I’ve seen artists make lots of money because they appeal to a certain niche audience (not a small niche, but one that’s large enough to warrant mass market attention) that is peaking and has a current need for art. Maybe an artist loves creating holiday themed art, for which there is always a need. Art Licensing is a commercial industry, so artists who have a distinctive style, enjoy creating a certain theme, and who also appeal to huge audiences have more potential for income than others.

Other skills that affect your Art Licensing business potential are:

Technical Skills

You definitely need computer and technical skills, or access to them. If you don’t have them, you need to get them or find a partner that does, because people will no longer put up with artists not having internet access, high resolution scans, layered files, etc.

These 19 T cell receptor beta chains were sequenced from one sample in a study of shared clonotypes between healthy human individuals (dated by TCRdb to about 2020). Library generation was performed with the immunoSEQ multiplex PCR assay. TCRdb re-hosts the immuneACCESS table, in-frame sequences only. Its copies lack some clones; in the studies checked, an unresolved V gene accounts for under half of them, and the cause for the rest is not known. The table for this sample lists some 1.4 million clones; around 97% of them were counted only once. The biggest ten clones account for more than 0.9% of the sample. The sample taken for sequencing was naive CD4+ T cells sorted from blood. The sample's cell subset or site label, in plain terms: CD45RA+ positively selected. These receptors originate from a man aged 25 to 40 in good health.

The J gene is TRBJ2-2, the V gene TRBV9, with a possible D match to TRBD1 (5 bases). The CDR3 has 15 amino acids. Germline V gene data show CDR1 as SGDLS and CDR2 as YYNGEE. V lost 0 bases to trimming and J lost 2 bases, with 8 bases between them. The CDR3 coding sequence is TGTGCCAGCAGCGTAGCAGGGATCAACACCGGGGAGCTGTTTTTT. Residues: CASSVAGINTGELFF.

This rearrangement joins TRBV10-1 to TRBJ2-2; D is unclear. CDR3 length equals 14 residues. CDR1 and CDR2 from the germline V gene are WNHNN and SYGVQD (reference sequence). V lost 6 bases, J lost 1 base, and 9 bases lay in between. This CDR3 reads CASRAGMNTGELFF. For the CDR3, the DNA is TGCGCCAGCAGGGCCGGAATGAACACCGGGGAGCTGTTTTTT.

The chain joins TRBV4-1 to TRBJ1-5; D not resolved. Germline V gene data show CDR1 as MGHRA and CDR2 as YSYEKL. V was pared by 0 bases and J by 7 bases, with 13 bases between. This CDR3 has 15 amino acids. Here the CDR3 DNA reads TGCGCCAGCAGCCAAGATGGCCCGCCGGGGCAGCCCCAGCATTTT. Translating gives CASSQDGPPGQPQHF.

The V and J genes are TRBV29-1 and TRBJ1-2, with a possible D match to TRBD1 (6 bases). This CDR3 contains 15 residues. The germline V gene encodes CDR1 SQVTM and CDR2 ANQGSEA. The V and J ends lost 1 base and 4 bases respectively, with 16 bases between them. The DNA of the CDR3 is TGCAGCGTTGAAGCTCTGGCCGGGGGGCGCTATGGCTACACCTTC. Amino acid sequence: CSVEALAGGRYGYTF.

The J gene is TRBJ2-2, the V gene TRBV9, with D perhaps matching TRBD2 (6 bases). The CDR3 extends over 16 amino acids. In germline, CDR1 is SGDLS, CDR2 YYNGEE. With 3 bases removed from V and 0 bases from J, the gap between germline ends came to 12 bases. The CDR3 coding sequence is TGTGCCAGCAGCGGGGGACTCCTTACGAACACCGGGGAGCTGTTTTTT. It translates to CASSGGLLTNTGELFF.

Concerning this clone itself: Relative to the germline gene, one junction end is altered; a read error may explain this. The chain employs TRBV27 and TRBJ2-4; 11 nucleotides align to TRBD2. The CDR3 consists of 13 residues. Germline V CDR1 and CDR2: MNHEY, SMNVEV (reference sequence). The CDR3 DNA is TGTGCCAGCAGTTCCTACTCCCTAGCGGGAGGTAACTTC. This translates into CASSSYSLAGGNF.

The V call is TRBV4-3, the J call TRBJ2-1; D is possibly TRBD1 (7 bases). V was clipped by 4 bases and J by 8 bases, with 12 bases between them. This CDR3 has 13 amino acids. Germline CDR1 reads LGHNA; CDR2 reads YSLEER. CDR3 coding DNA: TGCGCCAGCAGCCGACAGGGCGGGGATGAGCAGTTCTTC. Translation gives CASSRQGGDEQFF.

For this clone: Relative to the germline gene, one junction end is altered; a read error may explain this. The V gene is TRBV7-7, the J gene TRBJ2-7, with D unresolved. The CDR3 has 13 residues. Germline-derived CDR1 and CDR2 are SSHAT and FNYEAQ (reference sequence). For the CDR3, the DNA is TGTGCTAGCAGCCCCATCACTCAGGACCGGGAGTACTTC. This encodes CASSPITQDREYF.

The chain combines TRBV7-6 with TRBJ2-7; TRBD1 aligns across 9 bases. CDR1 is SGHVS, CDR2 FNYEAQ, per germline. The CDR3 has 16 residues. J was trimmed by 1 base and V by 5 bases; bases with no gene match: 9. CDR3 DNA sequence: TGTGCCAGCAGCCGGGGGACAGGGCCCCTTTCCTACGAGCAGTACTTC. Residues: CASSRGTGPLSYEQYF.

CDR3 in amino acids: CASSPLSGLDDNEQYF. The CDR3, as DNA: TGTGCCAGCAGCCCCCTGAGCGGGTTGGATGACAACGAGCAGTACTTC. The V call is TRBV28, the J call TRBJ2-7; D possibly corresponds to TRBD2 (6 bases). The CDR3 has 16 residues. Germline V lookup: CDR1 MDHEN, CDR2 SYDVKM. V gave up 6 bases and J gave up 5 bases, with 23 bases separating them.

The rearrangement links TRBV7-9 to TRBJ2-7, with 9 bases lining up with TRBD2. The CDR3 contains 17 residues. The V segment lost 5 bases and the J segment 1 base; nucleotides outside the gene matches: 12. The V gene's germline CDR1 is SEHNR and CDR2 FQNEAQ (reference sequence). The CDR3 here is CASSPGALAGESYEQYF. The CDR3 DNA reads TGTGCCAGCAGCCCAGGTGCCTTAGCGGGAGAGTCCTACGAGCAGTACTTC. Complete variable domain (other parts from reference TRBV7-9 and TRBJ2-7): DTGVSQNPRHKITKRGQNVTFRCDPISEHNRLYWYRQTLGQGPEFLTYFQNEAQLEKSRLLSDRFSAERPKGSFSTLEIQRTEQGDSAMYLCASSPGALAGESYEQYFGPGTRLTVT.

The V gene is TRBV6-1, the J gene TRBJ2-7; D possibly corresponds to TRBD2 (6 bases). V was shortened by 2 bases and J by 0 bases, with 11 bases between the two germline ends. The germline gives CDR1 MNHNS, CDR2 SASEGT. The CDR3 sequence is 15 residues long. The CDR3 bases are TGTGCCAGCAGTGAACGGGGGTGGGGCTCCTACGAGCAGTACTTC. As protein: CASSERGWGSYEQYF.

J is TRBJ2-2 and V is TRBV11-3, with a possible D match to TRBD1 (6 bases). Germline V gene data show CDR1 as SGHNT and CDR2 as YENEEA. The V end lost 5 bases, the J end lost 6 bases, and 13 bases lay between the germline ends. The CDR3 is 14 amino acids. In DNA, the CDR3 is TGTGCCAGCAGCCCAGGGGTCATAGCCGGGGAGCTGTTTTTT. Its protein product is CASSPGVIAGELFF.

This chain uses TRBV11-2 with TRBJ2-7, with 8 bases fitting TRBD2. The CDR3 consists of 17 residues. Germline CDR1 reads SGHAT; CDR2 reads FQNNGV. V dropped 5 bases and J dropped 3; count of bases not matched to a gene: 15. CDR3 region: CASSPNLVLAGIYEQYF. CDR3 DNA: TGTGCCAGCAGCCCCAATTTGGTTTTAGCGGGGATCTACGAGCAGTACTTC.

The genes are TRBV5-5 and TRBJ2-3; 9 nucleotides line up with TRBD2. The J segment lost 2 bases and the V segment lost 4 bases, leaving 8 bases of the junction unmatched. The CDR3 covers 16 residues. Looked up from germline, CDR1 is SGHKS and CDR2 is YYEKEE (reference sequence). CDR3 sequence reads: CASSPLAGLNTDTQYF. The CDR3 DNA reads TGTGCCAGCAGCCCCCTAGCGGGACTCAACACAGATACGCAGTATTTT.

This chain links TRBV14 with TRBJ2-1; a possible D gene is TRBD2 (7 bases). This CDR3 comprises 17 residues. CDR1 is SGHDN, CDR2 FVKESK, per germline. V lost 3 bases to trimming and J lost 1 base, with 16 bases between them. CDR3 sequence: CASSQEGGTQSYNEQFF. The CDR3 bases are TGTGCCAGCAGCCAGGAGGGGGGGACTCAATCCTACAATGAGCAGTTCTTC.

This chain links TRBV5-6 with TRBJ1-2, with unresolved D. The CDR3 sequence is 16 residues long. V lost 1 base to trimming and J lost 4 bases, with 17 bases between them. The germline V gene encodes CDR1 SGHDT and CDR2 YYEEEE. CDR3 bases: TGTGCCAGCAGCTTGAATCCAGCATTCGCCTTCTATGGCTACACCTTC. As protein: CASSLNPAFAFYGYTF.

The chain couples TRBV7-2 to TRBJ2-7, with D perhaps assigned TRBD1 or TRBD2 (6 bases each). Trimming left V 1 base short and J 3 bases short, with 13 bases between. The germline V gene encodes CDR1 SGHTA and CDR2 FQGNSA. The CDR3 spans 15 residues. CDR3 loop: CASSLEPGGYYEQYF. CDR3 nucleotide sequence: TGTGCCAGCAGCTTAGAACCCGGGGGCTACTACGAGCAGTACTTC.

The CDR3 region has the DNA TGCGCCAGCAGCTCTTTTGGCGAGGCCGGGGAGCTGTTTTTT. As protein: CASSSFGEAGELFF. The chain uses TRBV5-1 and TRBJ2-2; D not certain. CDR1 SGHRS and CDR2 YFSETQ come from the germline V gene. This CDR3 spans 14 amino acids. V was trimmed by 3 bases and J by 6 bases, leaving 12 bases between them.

Product Design Capabilities

If you can envision your art on products, then show your art to manufacturers on product mock-ups to help them. This is a really important skill set today and is going to help put you in the league of serious art licensors.

Trend Watching

Not everybody is going to be a trendsetter, because that takes a lot of forward thinking.You may have that, or you may just love to watch trends, and can keep up with them. Either way, don’t avoid learning about trends and seeing how your art can interpret them.

Entrepreneurial Abilities

Artists need entrepreneurial skills more than ever!  And we’ll talk more about this later…